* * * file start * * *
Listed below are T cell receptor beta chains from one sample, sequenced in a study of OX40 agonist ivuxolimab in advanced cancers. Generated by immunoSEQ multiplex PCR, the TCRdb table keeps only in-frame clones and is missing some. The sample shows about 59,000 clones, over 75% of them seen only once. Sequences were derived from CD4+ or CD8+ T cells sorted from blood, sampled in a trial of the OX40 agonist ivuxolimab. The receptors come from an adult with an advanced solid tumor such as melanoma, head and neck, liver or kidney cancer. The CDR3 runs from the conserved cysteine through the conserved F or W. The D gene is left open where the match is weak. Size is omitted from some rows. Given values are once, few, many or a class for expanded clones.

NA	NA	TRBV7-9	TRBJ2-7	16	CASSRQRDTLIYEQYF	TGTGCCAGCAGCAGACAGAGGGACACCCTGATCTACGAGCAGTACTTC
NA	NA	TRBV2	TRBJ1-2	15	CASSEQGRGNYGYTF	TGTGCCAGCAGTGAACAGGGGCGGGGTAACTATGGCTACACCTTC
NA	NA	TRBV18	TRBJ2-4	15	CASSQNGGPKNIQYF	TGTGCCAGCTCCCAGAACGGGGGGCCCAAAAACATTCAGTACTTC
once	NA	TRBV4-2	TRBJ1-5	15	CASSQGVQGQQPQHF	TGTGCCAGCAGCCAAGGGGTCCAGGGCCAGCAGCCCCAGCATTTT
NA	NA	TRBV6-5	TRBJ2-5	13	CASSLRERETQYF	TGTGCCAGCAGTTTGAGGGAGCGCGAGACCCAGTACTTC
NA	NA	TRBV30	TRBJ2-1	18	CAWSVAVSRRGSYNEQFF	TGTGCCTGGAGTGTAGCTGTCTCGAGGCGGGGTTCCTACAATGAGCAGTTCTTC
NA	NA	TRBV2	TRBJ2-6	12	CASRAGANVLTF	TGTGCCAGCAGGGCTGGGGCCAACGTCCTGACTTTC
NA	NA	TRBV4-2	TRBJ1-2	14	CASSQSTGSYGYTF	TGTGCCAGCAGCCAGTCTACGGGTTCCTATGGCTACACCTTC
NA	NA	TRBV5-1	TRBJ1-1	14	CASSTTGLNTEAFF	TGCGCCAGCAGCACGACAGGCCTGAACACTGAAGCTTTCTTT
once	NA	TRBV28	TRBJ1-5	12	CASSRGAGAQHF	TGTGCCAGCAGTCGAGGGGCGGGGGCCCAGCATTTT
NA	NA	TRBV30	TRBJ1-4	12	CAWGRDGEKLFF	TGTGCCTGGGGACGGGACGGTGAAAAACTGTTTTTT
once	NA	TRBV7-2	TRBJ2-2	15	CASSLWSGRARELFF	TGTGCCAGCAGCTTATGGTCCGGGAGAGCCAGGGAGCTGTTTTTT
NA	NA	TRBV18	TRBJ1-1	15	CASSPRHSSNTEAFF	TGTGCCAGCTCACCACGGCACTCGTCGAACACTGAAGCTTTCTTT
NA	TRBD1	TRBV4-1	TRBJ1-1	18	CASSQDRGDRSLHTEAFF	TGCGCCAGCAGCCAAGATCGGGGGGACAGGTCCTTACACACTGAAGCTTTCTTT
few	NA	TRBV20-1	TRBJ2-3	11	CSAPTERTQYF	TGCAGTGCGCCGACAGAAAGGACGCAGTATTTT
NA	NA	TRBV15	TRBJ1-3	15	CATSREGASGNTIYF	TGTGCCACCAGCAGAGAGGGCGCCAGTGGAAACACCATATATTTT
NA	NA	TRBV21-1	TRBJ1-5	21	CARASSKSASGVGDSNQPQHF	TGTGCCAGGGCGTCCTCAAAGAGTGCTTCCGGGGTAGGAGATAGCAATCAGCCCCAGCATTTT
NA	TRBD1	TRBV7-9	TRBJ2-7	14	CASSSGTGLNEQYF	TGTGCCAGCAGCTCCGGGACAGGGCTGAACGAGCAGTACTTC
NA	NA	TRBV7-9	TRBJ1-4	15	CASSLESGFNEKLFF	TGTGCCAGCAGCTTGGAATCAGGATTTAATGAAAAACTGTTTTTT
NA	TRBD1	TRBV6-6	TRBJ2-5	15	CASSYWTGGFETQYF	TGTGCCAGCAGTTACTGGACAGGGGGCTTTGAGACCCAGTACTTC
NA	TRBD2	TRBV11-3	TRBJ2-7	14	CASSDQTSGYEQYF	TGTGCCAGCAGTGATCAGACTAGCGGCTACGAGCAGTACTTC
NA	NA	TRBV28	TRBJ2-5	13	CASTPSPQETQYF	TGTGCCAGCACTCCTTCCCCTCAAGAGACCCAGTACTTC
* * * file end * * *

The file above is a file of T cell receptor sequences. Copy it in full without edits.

Listed below are T cell receptor beta chains from one sample, sequenced in a study of OX40 agonist ivuxolimab in advanced cancers. Generated by immunoSEQ multiplex PCR, the TCRdb table keeps only in-frame clones and is missing some. The sample shows about 59,000 clones, over 75% of them seen only once. Sequences were derived from CD4+ or CD8+ T cells sorted from blood, sampled in a trial of the OX40 agonist ivuxolimab. The receptors come from an adult with an advanced solid tumor such as melanoma, head and neck, liver or kidney cancer. The CDR3 runs from the conserved cysteine through the conserved F or W. The D gene is left open where the match is weak. Size is omitted from some rows. Given values are once, few, many or a class for expanded clones.

NA	NA	TRBV7-9	TRBJ2-7	16	CASSRQRDTLIYEQYF	TGTGCCAGCAGCAGACAGAGGGACACCCTGATCTACGAGCAGTACTTC
NA	NA	TRBV2	TRBJ1-2	15	CASSEQGRGNYGYTF	TGTGCCAGCAGTGAACAGGGGCGGGGTAACTATGGCTACACCTTC
NA	NA	TRBV18	TRBJ2-4	15	CASSQNGGPKNIQYF	TGTGCCAGCTCCCAGAACGGGGGGCCCAAAAACATTCAGTACTTC
once	NA	TRBV4-2	TRBJ1-5	15	CASSQGVQGQQPQHF	TGTGCCAGCAGCCAAGGGGTCCAGGGCCAGCAGCCCCAGCATTTT
NA	NA	TRBV6-5	TRBJ2-5	13	CASSLRERETQYF	TGTGCCAGCAGTTTGAGGGAGCGCGAGACCCAGTACTTC
NA	NA	TRBV30	TRBJ2-1	18	CAWSVAVSRRGSYNEQFF	TGTGCCTGGAGTGTAGCTGTCTCGAGGCGGGGTTCCTACAATGAGCAGTTCTTC
NA	NA	TRBV2	TRBJ2-6	12	CASRAGANVLTF	TGTGCCAGCAGGGCTGGGGCCAACGTCCTGACTTTC
NA	NA	TRBV4-2	TRBJ1-2	14	CASSQSTGSYGYTF	TGTGCCAGCAGCCAGTCTACGGGTTCCTATGGCTACACCTTC
NA	NA	TRBV5-1	TRBJ1-1	14	CASSTTGLNTEAFF	TGCGCCAGCAGCACGACAGGCCTGAACACTGAAGCTTTCTTT
once	NA	TRBV28	TRBJ1-5	12	CASSRGAGAQHF	TGTGCCAGCAGTCGAGGGGCGGGGGCCCAGCATTTT
NA	NA	TRBV30	TRBJ1-4	12	CAWGRDGEKLFF	TGTGCCTGGGGACGGGACGGTGAAAAACTGTTTTTT
once	NA	TRBV7-2	TRBJ2-2	15	CASSLWSGRARELFF	TGTGCCAGCAGCTTATGGTCCGGGAGAGCCAGGGAGCTGTTTTTT
NA	NA	TRBV18	TRBJ1-1	15	CASSPRHSSNTEAFF	TGTGCCAGCTCACCACGGCACTCGTCGAACACTGAAGCTTTCTTT
NA	TRBD1	TRBV4-1	TRBJ1-1	18	CASSQDRGDRSLHTEAFF	TGCGCCAGCAGCCAAGATCGGGGGGACAGGTCCTTACACACTGAAGCTTTCTTT
few	NA	TRBV20-1	TRBJ2-3	11	CSAPTERTQYF	TGCAGTGCGCCGACAGAAAGGACGCAGTATTTT
NA	NA	TRBV15	TRBJ1-3	15	CATSREGASGNTIYF	TGTGCCACCAGCAGAGAGGGCGCCAGTGGAAACACCATATATTTT
NA	NA	TRBV21-1	TRBJ1-5	21	CARASSKSASGVGDSNQPQHF	TGTGCCAGGGCGTCCTCAAAGAGTGCTTCCGGGGTAGGAGATAGCAATCAGCCCCAGCATTTT
NA	TRBD1	TRBV7-9	TRBJ2-7	14	CASSSGTGLNEQYF	TGTGCCAGCAGCTCCGGGACAGGGCTGAACGAGCAGTACTTC
NA	NA	TRBV7-9	TRBJ1-4	15	CASSLESGFNEKLFF	TGTGCCAGCAGCTTGGAATCAGGATTTAATGAAAAACTGTTTTTT
NA	TRBD1	TRBV6-6	TRBJ2-5	15	CASSYWTGGFETQYF	TGTGCCAGCAGTTACTGGACAGGGGGCTTTGAGACCCAGTACTTC
NA	TRBD2	TRBV11-3	TRBJ2-7	14	CASSDQTSGYEQYF	TGTGCCAGCAGTGATCAGACTAGCGGCTACGAGCAGTACTTC
NA	NA	TRBV28	TRBJ2-5	13	CASTPSPQETQYF	TGTGCCAGCACTCCTTCCCCTCAAGAGACCCAGTACTTC